I wanted to write a story about a monkey driving a speedboat, and the adventures that he would have whilst driving this speedboat. I got this far:
There once was a monkey who liked to drive speedboats…
And then I had to stop because it was going nowhere. And then I thought I could do a back-story for this monkey and why he likes driving these speedboats so much, and I got this far:
When Tony was six (Tony is the name of the monkey). When Tony was six, he had a fascination with speedboats…
And I stopped there because I realised the idea was pretty bad I and I had no idea about what I was writing. So I thought, I really have to write something, so start now.
In the beginning Tony loved to drive his speedboat around his estuary with his other monkey friends who called themselves the Jets. They liked to click (monkeys can click, they’ve got thumbs) and sing and dance and generally just run amok around the town. Tony was different though because he always thought something was coming. There was this big dance one night for all of the islands where he met this beautiful girl monkey named Maria. And they hit it off and they had lots of fun together, but Maria’s brother Bernardo didn’t like Tony because he was from another part of the monkey islands…
So some of you may have picked up that I’m just re-telling the plot of West Side Story. I could sing, dance, and act it out for you, but the limitations placed on me by the connection speed of Cape Paterson’s internet provider is ridiculous. Just watch Cher’s one-woman version on YouTube – it’s only slightly less entertaining than mine.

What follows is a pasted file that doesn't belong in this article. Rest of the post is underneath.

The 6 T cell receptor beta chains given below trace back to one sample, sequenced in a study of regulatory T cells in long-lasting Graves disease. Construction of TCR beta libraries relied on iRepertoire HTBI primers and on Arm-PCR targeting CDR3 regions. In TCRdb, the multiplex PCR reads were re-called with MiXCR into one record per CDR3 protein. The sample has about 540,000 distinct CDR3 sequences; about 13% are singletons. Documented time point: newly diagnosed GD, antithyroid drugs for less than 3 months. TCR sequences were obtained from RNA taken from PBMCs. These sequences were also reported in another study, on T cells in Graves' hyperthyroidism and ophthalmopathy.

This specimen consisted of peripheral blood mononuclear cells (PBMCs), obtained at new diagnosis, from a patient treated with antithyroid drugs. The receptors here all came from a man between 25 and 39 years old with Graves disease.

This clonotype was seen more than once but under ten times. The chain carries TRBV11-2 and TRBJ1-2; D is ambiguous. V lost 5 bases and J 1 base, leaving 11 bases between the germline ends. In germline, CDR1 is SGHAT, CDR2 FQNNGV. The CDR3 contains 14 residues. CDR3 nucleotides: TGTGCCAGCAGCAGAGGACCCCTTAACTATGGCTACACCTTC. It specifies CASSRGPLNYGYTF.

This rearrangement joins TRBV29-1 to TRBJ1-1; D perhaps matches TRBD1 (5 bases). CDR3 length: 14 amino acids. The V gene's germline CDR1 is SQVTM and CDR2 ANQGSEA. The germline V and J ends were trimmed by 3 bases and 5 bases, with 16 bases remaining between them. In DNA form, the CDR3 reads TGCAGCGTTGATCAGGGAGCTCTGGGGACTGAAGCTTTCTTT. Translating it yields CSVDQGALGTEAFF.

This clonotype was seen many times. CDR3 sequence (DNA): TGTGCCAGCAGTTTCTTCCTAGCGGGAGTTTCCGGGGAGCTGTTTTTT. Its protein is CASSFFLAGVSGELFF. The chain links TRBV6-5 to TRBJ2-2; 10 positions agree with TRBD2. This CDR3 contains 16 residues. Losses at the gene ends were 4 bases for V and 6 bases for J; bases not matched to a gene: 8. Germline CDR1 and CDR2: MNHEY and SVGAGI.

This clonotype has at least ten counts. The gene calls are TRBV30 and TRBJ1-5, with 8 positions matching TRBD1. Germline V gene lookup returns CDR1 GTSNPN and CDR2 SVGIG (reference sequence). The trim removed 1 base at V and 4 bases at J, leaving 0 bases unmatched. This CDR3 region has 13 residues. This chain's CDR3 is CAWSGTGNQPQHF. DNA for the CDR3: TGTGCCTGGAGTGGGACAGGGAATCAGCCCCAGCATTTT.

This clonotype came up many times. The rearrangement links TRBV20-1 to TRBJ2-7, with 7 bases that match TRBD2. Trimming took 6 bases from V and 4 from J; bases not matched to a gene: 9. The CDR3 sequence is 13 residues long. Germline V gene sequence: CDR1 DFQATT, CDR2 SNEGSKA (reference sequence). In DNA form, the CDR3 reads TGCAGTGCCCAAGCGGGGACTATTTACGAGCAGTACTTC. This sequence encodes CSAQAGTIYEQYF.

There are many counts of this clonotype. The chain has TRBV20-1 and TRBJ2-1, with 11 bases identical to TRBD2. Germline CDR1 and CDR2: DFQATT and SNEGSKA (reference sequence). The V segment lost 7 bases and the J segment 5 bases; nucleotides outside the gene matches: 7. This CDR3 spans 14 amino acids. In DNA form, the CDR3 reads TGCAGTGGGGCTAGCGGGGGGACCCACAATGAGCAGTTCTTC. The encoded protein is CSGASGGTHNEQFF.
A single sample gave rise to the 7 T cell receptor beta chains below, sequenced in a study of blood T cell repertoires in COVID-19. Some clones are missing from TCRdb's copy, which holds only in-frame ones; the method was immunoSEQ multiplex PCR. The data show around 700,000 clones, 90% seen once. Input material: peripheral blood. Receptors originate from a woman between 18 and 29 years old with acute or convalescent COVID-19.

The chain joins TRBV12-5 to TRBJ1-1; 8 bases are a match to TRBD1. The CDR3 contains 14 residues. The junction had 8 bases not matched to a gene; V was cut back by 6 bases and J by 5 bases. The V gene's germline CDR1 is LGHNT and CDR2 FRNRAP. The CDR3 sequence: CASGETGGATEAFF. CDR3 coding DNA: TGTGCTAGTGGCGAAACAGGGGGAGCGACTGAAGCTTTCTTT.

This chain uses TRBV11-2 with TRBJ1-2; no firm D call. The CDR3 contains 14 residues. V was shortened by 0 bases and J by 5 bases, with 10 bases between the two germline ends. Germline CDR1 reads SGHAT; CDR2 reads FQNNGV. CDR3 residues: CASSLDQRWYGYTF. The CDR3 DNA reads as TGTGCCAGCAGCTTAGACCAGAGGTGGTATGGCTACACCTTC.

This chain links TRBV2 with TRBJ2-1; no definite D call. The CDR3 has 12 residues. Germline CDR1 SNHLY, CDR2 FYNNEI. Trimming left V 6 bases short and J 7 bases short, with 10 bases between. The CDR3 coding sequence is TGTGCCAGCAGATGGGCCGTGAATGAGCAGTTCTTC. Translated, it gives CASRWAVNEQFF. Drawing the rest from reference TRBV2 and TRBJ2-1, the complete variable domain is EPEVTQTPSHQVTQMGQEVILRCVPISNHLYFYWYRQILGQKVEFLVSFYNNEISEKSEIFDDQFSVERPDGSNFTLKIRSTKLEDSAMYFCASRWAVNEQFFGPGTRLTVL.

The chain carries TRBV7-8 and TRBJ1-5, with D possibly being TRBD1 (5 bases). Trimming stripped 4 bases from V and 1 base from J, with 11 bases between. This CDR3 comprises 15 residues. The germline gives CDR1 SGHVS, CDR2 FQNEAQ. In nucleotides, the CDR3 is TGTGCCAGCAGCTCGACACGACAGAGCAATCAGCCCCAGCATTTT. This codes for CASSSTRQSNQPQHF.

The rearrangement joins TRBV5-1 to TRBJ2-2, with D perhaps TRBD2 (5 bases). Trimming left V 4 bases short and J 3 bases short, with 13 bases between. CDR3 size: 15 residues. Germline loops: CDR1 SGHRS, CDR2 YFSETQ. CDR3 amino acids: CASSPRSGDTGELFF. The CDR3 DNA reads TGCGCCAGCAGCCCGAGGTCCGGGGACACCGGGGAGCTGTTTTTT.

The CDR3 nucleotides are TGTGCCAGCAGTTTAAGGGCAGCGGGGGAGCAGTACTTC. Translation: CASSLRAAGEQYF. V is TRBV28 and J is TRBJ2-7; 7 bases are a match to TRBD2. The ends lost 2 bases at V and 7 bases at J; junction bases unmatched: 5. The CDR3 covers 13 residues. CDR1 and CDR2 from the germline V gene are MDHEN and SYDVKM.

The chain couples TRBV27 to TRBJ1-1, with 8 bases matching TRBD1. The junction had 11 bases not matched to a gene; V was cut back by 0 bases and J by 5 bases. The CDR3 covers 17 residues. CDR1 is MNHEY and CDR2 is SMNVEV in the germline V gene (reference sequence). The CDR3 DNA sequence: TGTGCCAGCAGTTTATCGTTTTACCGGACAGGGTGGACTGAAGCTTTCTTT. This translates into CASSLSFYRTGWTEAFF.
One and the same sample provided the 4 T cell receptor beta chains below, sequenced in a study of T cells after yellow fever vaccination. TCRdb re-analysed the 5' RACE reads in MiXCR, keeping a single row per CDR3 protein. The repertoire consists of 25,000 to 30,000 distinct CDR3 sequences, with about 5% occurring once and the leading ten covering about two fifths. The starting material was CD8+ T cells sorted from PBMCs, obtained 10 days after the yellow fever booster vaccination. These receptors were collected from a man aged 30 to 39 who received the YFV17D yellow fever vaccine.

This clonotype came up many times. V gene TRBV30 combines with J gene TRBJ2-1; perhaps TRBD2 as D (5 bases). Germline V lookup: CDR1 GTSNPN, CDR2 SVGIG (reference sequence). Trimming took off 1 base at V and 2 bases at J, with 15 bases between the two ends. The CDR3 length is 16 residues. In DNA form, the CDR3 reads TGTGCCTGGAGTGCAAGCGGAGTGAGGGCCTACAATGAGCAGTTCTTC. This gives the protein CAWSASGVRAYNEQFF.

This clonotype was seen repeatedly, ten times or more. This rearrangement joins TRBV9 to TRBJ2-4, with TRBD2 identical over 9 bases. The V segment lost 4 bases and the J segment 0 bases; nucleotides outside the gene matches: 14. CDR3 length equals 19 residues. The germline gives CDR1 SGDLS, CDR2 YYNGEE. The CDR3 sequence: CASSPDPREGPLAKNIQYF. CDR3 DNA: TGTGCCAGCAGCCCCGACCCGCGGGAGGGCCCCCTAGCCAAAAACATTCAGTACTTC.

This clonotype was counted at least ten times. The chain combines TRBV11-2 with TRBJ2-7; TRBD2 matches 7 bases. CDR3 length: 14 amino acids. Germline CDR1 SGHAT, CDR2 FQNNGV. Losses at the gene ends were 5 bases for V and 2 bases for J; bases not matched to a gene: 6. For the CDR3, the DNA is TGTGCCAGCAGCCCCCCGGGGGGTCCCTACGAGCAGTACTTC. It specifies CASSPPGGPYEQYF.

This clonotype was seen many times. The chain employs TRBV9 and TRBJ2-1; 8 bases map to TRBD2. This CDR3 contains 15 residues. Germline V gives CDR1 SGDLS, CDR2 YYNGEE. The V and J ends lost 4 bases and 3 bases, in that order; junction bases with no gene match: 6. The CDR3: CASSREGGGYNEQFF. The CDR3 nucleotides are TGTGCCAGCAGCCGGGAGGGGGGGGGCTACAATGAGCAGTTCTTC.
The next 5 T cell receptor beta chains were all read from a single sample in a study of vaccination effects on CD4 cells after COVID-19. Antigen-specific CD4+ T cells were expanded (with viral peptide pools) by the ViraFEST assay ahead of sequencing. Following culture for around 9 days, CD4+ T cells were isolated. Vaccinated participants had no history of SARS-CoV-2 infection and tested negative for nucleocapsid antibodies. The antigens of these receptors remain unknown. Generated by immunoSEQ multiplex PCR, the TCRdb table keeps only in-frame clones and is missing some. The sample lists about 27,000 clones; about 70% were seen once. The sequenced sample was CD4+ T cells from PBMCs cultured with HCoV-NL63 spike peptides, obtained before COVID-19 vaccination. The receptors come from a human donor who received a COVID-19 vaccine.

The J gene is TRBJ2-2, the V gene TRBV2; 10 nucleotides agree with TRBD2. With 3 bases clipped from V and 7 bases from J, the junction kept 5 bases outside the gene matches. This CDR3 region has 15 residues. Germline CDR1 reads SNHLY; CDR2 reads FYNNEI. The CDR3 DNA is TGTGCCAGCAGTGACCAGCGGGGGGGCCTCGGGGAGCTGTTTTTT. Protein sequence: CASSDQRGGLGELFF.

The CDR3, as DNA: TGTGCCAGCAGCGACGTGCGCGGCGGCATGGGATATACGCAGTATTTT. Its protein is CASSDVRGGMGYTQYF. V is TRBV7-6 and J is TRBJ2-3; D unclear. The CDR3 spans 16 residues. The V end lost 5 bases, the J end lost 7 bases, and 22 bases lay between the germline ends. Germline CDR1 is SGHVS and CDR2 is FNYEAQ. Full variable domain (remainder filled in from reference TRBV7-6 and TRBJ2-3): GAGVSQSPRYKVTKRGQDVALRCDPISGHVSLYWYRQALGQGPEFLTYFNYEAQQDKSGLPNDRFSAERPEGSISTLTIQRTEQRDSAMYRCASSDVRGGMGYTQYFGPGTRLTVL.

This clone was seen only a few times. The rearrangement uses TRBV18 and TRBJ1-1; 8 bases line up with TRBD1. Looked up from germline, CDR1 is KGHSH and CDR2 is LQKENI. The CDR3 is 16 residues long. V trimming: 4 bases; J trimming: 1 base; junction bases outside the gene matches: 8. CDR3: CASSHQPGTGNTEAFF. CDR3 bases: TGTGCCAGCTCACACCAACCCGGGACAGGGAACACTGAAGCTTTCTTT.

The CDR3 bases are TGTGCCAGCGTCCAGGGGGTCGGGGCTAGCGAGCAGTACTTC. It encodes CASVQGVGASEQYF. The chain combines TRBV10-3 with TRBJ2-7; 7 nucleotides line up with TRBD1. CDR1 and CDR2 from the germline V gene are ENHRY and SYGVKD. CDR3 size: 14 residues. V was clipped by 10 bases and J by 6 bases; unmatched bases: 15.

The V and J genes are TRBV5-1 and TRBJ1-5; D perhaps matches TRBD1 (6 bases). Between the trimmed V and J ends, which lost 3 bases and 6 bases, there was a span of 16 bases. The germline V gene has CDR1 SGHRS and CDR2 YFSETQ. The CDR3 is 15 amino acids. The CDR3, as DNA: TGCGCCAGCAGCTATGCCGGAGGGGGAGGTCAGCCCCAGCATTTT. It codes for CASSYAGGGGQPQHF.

So obviously the next best thing to present to you is a self-reflective piece on sport and musical theatre. Amazing, I know. So here we go!
The Jets are the ‘sport’ of Australia, and the Sharks are the ‘musical theatre.’ They are both so parochial, and, in my opinion, cannot accept each other. Anita tells us that you have to have “One of your own kind, stick to your own kind.” You cannot have both; it’s one or the other.
I have a friend who is a teacher who once cast his school’s musical, Into The Woods. He told everyone in the cast: “If any of you play sport you have to quit. Now.” When I asked why his students couldn’t play sport and be in the musical, he replied, “It just doesn’t work like that. You either do one or the other. And they could get hurt. If they get hurt, it ruins the production. That’s why.”
In West Side Story there’s hate and dancing and love and singing and turf wars and belting and dream ballets and dissonant chords. And then Tony gets shot and dies, and then Maria gets all fierce and ‘up in everyone’s grills,’ including the cops’. But there is no way that would happen in real life. Those cops would be all over her Puerto-Rican arse. She would be in hand cuffs and in the back of that divvy van before Tiger Woods could find another mistress (that’s a golf reference). Seriously, that would never happen. But Maria cries and then the Jets pick up Tony’s body but they struggle a little bit so some of the Sharks help to carry him offstage and that’s the end. That would only ever happen in musical theatre.
Where is the place for violence in musical theatre? West Side Story! Well it’s not violence. It’s more of like fun ‘oh-my-god-they’re-so-cool’ violence. Imagine having a gang of fifteen young adolescent males walking towards you, rhythmically singing and clicking. I don’t condone gang violence or warfare of any type kind, but I would be in that gang so fast that… You don’t even know how fast I would be in that gang.